Chinese officials recently announced they will no longer consider death tolls and other relevant information about natural disasters to be state secrets. On the same day, China Telecom blocked Internet phone service from Skype. That left observers wondering whether freedom is growing or decreasing in China, a tough issue for American firms.
Some might argue that blocking access to cheaper and more secure telephone systems like Skype was an economic rather than a political move by China Telecom. But no one can deny that China, still a one-party Marxist-Leninist dictatorship, remains obsessed with information control.
Not only has China made it mandatory for all bloggers to register with the government, they have also pressured American technology companies to help them with their dirty work. Perhaps the most egregious example occurred recently when Yahoo voluntarily gave information about one of their broadband users to the police, leading to the arrest of journalist Shi Tao for e-mailing comments made in a newspaper staff meeting to a democracy group in New York. To the horror of human rights groups, Shi Tao was sentenced to 10 years in prison.
“It is one thing to turn a blind eye to the Chinese government’s abuses and it is quite another thing to collaborate,” said Reporters Without Borders in a statement denouncing Yahoo’s actions.
American technology firms are in the sticky situation of trying to balance the interests of their shareholders with the principles of freedom that are responsible for their success in the first place. Yahoo has been in this position before when French authorities objected to the inclusion of Nazi paraphernalia in their auctions. Now it seems that the company doesn’t want to fight anymore.
“Yahoo must ensure that its local country sites must operate within the laws, regulations, and customs of the country in which they are based,” said a Yahoo spokesperson. But that response may not be good enough for the American public, and given China’s potential economic power, it may not be the intelligent way to move forward. What is good for America is one thing, but it remains to be seen whether American tech firms are organized in a manner that promotes freedom.
Finding Its Place
“If Microsoft, Google, and Yahoo had all gotten together and said ‘no’ to the constraints, censorship, and privacy violations of China,” said tech entrepreneur Alex Jacobson, “then, they could have made a difference.” They could still make a difference.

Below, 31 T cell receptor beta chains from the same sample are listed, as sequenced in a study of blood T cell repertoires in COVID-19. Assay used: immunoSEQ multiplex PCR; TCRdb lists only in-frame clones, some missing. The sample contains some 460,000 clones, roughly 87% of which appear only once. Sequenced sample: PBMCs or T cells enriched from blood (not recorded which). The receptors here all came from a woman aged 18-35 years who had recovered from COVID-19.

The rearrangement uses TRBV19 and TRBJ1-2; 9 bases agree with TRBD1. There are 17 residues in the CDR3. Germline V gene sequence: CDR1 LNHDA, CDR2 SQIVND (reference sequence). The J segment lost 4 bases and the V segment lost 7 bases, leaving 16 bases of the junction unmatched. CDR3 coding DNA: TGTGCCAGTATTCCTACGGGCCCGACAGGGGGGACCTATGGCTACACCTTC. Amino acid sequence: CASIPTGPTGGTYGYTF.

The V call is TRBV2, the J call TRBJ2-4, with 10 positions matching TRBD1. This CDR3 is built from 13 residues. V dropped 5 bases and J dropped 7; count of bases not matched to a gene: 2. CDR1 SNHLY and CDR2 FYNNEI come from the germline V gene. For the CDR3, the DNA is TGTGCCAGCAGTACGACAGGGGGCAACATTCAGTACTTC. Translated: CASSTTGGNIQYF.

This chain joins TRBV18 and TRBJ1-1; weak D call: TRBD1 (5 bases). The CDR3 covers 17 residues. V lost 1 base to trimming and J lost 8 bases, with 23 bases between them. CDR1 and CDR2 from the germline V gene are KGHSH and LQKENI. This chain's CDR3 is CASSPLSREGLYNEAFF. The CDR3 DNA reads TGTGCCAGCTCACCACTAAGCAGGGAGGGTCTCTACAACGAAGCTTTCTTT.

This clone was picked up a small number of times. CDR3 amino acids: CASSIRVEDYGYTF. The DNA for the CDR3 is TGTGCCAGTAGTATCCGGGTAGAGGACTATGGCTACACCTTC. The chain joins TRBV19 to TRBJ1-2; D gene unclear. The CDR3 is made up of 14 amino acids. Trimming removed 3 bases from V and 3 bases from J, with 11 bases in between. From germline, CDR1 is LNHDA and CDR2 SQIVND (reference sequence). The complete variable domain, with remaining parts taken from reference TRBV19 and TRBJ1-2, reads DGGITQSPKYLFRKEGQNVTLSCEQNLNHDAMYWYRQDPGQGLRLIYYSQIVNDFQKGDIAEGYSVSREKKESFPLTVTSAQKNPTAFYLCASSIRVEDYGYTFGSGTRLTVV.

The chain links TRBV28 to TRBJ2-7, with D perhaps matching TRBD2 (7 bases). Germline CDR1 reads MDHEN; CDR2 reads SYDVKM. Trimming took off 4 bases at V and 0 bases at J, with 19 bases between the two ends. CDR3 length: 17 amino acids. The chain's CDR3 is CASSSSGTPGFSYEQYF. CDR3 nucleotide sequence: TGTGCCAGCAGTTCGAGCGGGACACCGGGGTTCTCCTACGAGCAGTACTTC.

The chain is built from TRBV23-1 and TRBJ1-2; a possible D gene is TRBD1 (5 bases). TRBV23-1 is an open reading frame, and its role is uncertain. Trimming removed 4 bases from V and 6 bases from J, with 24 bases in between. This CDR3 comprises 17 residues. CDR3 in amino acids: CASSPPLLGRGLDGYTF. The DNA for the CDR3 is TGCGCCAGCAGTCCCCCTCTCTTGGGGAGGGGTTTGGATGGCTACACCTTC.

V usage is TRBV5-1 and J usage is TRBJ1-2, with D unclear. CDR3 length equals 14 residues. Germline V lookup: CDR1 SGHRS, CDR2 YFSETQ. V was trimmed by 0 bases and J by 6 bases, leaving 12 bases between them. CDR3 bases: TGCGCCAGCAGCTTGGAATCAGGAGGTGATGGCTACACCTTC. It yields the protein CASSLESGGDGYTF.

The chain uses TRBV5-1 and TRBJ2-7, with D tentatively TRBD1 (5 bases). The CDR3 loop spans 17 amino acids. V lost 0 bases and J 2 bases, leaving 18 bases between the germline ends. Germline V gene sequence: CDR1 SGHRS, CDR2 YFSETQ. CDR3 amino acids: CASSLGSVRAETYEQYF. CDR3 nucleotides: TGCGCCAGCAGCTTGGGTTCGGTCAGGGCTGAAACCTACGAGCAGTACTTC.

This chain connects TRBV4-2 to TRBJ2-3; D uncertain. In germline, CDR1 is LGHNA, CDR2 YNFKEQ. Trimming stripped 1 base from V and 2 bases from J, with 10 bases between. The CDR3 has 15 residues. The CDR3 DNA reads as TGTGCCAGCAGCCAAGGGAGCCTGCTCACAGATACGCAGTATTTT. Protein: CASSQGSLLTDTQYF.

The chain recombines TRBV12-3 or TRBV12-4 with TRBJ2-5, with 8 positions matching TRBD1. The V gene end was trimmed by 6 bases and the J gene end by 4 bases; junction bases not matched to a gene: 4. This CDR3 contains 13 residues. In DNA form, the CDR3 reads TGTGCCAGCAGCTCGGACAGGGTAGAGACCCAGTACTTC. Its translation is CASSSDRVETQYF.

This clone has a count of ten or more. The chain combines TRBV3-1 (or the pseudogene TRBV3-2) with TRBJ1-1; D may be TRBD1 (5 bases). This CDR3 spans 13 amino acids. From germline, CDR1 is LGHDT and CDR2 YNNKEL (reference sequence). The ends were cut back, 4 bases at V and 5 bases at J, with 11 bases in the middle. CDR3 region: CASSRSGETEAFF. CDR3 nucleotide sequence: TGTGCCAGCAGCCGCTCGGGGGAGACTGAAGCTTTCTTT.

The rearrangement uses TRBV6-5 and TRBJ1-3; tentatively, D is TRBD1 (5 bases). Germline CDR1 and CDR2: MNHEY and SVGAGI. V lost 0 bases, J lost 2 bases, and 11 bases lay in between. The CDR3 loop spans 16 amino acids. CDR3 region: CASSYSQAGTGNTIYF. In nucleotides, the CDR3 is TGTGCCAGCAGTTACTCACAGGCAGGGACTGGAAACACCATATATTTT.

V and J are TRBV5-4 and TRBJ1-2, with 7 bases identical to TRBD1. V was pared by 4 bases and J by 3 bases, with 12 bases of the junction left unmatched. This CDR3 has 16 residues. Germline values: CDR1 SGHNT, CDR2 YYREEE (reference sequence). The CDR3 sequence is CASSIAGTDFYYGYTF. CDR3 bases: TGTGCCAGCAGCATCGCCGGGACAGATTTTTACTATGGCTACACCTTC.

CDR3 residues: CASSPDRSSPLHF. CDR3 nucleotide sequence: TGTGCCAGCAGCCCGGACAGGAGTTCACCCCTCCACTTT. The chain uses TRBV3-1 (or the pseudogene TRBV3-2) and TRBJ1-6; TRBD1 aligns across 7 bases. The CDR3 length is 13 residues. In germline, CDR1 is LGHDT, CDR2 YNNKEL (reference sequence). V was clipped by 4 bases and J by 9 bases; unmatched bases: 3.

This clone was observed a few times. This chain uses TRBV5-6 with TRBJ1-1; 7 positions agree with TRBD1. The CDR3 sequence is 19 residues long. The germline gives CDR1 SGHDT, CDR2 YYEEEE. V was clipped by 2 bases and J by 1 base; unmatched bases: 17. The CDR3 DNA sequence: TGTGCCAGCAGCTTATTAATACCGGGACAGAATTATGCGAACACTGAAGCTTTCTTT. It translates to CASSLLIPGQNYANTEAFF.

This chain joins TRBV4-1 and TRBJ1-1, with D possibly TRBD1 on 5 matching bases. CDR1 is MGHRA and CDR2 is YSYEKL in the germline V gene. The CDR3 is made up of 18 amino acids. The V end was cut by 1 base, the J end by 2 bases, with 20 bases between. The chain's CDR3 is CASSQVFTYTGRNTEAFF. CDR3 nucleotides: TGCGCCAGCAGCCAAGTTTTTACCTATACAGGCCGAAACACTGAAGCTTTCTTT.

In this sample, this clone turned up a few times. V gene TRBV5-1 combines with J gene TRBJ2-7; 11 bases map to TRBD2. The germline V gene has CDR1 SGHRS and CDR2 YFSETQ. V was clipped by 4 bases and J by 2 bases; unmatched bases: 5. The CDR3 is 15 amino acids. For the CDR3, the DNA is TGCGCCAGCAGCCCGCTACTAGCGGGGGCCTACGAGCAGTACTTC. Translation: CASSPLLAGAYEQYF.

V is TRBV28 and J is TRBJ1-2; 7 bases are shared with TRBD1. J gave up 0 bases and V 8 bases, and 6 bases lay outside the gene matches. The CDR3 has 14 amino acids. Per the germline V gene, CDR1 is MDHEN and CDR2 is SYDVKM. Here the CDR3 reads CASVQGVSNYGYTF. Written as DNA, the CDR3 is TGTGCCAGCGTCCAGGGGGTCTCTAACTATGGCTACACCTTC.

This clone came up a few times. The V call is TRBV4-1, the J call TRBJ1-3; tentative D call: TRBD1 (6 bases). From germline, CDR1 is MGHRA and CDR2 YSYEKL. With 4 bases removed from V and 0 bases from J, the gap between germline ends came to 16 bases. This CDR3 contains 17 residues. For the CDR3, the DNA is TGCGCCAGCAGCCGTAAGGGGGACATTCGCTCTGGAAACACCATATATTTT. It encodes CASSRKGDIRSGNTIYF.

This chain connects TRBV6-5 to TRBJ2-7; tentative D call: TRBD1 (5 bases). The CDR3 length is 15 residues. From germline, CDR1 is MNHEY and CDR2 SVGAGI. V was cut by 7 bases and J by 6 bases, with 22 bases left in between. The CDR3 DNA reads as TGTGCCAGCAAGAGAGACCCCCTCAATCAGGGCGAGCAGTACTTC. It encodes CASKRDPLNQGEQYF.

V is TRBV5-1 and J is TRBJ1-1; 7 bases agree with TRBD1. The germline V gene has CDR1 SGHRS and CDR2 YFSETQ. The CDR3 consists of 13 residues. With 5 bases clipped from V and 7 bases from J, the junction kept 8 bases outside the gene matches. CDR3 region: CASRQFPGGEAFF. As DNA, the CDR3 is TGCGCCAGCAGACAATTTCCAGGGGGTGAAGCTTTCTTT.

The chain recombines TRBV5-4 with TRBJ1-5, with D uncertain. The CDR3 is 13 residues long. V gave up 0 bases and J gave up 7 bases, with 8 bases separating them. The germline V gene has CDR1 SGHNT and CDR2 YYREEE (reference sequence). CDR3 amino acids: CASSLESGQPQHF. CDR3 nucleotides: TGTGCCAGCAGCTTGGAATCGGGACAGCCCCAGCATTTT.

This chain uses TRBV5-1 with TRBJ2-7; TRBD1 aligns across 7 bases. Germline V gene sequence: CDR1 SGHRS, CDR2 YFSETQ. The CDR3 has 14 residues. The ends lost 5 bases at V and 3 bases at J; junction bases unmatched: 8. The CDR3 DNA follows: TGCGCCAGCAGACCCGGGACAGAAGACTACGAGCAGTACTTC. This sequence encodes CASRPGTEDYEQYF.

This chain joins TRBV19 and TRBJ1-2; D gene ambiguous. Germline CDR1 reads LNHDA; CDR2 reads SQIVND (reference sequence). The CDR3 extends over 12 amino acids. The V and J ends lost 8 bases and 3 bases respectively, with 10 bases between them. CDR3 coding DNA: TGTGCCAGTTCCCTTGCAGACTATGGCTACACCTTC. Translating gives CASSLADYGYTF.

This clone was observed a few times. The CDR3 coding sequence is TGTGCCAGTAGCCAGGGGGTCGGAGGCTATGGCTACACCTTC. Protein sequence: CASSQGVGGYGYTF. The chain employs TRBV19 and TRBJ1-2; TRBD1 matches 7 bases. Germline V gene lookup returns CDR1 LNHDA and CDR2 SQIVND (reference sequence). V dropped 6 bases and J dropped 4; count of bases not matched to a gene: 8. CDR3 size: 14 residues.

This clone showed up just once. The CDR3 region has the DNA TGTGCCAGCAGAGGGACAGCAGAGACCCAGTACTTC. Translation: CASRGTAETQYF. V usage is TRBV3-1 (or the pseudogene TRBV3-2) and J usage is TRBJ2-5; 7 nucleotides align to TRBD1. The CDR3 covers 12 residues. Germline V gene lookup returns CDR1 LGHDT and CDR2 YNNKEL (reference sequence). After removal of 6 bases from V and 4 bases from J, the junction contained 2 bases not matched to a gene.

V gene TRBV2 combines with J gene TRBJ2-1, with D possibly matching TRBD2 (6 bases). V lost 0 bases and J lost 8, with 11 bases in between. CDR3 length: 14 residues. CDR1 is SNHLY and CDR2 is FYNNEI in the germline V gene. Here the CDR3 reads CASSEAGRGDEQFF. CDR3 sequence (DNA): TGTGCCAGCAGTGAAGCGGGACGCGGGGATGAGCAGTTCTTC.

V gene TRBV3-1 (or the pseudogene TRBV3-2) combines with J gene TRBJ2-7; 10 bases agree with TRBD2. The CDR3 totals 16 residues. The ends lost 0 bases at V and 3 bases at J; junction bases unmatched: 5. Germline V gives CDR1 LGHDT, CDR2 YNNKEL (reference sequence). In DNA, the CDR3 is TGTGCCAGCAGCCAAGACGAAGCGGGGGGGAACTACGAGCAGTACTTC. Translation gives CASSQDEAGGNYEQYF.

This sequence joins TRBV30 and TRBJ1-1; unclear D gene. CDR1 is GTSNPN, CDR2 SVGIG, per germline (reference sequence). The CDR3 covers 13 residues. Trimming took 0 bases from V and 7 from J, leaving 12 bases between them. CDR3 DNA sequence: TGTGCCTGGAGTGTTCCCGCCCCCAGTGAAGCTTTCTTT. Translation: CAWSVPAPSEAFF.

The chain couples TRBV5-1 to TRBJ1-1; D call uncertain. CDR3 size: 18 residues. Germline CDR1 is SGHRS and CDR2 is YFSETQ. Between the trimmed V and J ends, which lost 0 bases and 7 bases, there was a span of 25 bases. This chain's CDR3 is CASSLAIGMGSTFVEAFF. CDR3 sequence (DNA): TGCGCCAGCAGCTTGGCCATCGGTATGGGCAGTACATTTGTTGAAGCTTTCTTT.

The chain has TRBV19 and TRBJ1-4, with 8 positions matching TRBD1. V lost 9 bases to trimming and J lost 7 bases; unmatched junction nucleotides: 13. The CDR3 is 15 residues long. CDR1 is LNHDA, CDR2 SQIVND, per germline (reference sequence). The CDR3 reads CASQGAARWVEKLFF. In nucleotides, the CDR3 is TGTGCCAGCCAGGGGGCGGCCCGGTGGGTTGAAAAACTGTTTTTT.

China is still trying to find its place and what’s really needed is a type of American “TechNet” for international issues. When asked if that sort of body exists, a Google spokesperson said, “Not that I’m aware of.” What is important in this context is that the key American technology firms talk with one another and think carefully about international issues. This is hardly a trivial matter.
To obtain legitimate success, it’s important that American tech firms maintain a clear idea of their goals and don’t capitulate to special government interests. It’s time for American capitalists to “unite,” so to speak.
For too long, American companies have acquiesced to overseas dictators. Freedom, capitalism, and civil liberties should drive America’s stance, but the question remains whether America’s firms will act. Political freedom too often stands at odds with economic freedom. That is, the Chinese people might be getting closer to economic freedom, but political freedom is elusive and controversial. And American bystanders usually don’t want to rock the boat — but they should. It’s in their interests to do so.
If America is to maintain its place in the world, its high-tech leaders need to embrace freedom and capitalism. Those concepts not only define the underlying principles of a just world, but they also speak to what technology firms must do to survive on the world stage.
Economics matters a great deal, and American companies are often torn when they consider their actions in a foreign land. They need to understand that choosing the free path is always more conducive to productivity and act on that principle. They should reject collaboration with tyranny and instead establish the American “group-building” needed to bring China into the fold.
Sonia Arrison, a TechNewsWorld columnist, is director of Technology Studies at the California-based Pacific Research Institute. She also serves on the Technology Advisory Board for the Acceleration Studies Foundation.